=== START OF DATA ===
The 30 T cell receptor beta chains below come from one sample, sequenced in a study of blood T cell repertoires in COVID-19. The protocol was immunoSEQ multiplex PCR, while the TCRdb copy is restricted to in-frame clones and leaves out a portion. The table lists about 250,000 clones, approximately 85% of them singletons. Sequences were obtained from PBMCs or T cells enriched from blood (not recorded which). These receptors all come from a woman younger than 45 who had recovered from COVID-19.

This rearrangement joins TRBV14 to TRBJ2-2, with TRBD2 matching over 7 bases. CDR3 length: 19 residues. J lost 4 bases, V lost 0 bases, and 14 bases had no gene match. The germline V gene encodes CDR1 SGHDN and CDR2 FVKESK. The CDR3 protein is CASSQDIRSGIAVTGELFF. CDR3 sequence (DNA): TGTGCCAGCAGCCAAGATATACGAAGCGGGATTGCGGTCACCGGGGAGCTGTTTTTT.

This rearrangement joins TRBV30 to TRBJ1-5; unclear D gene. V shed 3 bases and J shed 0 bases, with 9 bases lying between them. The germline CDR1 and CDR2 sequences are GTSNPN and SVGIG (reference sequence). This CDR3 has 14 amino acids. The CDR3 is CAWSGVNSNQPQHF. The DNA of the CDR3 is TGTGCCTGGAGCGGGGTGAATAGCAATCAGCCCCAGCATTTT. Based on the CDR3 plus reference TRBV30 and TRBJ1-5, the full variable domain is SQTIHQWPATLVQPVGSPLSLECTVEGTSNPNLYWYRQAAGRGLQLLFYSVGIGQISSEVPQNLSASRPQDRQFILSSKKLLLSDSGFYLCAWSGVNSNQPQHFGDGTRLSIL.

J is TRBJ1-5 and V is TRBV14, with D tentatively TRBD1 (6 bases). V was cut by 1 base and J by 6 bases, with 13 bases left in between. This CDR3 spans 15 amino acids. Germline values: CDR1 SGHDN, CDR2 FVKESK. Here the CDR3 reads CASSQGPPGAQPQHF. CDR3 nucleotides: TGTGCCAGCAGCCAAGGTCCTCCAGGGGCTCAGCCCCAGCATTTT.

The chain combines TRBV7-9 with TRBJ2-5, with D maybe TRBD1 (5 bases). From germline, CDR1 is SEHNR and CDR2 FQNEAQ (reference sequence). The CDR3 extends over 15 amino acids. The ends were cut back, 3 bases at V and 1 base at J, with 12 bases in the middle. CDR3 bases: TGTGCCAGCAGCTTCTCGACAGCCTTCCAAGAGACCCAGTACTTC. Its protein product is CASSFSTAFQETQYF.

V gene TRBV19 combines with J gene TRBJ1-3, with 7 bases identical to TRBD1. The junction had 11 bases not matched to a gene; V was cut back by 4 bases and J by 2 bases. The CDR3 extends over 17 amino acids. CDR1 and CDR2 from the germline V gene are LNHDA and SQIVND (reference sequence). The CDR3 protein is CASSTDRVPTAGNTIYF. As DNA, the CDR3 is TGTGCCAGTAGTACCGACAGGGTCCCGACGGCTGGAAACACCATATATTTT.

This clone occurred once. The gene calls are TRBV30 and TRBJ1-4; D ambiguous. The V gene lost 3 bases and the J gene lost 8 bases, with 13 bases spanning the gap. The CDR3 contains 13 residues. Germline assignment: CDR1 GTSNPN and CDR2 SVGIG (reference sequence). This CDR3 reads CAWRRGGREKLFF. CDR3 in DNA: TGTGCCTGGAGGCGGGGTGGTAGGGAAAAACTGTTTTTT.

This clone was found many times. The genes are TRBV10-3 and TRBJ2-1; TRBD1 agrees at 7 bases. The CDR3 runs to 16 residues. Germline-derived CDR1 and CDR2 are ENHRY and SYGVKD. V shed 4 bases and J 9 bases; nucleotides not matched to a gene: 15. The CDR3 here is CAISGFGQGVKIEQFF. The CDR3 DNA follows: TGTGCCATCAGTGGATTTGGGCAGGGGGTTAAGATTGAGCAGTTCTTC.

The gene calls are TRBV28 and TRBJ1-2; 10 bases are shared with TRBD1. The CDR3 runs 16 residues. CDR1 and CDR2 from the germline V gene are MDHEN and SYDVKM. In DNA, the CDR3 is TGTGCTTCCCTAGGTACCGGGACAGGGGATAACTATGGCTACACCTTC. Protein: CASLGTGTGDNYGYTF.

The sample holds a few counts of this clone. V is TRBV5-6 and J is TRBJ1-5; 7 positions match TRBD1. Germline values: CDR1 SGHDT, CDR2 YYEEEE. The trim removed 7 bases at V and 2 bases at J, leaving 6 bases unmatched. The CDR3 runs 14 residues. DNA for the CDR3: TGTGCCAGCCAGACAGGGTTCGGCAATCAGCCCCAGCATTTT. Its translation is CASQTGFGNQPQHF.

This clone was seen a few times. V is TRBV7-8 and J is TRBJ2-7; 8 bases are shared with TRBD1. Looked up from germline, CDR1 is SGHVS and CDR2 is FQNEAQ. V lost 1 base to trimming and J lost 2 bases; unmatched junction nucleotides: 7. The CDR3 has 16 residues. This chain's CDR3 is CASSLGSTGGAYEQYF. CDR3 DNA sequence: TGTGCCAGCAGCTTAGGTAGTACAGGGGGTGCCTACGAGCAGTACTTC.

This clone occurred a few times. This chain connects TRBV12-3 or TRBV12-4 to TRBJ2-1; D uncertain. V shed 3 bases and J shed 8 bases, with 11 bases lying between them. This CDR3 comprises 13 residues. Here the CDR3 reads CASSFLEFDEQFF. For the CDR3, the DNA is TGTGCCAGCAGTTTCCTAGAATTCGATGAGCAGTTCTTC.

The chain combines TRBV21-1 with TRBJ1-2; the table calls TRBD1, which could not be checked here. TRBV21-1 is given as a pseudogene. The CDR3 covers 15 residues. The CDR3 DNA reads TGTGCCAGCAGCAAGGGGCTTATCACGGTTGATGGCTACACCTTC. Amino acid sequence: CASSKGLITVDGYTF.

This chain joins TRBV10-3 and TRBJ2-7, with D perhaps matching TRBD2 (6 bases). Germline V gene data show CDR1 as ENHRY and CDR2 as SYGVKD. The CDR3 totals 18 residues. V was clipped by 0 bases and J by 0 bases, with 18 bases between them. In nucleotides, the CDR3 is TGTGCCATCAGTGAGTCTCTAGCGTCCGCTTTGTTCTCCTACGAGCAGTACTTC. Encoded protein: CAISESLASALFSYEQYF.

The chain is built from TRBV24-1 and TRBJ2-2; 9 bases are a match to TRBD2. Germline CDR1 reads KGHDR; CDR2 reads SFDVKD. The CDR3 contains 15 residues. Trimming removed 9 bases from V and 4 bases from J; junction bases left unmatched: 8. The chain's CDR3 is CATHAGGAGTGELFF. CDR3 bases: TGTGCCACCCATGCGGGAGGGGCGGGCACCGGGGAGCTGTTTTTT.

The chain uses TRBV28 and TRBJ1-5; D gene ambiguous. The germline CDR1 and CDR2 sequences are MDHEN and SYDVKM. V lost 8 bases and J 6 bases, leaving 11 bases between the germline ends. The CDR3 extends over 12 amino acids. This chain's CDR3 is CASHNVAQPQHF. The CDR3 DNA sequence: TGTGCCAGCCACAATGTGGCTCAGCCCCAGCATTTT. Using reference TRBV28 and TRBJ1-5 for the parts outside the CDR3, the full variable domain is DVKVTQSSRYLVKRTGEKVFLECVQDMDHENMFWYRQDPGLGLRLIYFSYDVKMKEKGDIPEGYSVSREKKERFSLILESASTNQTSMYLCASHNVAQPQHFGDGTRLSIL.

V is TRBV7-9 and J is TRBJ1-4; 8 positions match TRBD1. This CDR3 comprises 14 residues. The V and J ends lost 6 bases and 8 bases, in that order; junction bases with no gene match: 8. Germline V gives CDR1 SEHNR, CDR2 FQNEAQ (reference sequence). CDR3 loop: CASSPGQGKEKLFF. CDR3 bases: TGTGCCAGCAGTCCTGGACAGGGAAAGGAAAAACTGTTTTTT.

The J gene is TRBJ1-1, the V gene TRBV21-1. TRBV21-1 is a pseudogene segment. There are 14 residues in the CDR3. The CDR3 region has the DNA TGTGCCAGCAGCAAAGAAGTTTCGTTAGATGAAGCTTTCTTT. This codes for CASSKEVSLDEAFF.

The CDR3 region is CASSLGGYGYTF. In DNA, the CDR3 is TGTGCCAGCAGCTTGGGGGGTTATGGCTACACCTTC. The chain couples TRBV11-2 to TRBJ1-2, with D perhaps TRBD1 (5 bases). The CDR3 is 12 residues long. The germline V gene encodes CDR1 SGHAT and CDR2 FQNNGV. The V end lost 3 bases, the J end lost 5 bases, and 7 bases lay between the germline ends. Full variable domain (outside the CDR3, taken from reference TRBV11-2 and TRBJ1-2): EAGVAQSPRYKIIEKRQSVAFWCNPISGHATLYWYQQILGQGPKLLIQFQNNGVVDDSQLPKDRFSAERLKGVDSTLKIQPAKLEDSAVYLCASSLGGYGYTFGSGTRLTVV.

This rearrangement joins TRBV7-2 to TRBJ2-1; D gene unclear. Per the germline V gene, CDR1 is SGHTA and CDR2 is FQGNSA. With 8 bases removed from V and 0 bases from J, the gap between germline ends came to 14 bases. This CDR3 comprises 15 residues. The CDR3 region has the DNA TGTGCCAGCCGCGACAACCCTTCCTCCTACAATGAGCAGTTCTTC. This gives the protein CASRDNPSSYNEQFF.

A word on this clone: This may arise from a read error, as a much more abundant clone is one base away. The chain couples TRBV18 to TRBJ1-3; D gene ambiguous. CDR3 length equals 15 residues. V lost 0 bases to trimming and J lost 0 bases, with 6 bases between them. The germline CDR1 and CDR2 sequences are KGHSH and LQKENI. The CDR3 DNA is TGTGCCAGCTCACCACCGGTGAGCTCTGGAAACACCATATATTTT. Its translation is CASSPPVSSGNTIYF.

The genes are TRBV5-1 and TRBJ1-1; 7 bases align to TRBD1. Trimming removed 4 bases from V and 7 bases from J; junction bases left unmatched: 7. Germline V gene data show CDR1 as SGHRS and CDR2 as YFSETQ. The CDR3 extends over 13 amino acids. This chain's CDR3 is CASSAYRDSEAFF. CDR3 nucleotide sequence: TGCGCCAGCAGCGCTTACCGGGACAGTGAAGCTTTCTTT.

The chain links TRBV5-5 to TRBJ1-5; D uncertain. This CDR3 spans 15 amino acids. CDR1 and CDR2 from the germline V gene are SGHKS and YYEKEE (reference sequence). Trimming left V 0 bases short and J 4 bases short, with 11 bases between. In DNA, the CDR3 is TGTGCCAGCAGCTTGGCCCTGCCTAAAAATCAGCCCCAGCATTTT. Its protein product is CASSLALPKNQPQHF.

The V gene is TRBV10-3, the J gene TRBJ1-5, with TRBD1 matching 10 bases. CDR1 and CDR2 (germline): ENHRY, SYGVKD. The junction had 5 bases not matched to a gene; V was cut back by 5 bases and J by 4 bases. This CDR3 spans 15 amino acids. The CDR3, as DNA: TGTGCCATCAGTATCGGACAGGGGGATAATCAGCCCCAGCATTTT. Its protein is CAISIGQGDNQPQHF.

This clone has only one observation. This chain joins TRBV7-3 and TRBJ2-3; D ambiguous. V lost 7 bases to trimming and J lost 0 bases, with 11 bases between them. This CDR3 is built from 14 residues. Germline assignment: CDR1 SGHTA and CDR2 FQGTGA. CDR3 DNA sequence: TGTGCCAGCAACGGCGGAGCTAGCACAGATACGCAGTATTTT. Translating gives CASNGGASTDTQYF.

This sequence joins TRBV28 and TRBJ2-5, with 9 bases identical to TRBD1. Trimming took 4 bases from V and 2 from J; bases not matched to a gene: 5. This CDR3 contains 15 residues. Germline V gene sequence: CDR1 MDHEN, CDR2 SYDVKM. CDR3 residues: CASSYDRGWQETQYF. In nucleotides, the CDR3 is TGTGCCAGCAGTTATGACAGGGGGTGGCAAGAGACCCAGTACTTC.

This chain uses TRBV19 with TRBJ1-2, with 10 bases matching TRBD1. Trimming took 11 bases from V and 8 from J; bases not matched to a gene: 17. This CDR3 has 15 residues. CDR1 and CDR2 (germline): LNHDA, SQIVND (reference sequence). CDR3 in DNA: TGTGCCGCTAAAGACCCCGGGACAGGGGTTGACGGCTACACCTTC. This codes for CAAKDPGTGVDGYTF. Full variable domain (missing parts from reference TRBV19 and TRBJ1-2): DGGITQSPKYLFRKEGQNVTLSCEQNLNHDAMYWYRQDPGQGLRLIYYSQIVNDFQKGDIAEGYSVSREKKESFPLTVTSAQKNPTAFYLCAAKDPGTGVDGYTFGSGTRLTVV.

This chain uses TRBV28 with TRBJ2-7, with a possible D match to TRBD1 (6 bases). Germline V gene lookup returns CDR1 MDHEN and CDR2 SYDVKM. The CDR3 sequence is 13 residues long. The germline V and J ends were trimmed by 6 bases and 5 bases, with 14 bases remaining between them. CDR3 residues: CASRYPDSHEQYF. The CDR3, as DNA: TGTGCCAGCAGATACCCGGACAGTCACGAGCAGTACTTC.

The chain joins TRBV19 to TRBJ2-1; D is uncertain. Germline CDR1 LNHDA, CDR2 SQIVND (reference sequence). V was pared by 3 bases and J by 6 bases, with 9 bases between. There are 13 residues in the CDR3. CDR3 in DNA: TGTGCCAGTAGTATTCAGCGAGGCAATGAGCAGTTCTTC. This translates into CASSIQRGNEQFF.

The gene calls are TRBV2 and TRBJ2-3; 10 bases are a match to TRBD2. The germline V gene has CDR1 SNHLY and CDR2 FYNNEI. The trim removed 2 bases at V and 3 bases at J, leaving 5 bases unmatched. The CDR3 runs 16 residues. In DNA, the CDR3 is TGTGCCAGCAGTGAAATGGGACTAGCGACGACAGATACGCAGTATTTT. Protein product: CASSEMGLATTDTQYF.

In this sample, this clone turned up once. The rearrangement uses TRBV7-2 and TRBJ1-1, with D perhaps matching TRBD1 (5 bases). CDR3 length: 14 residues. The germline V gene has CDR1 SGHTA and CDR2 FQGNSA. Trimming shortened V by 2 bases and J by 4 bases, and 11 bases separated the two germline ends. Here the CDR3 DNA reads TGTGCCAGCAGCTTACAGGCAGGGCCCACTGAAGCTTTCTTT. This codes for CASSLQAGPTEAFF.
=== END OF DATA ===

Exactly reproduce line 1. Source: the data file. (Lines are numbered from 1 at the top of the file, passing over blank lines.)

The 30 T cell receptor beta chains below come from one sample, sequenced in a study of blood T cell repertoires in COVID-19. The protocol was immunoSEQ multiplex PCR, while the TCRdb copy is restricted to in-frame clones and leaves out a portion. The table lists about 250,000 clones, approximately 85% of them singletons. Sequences were obtained from PBMCs or T cells enriched from blood (not recorded which). These receptors all come from a woman younger than 45 who had recovered from COVID-19.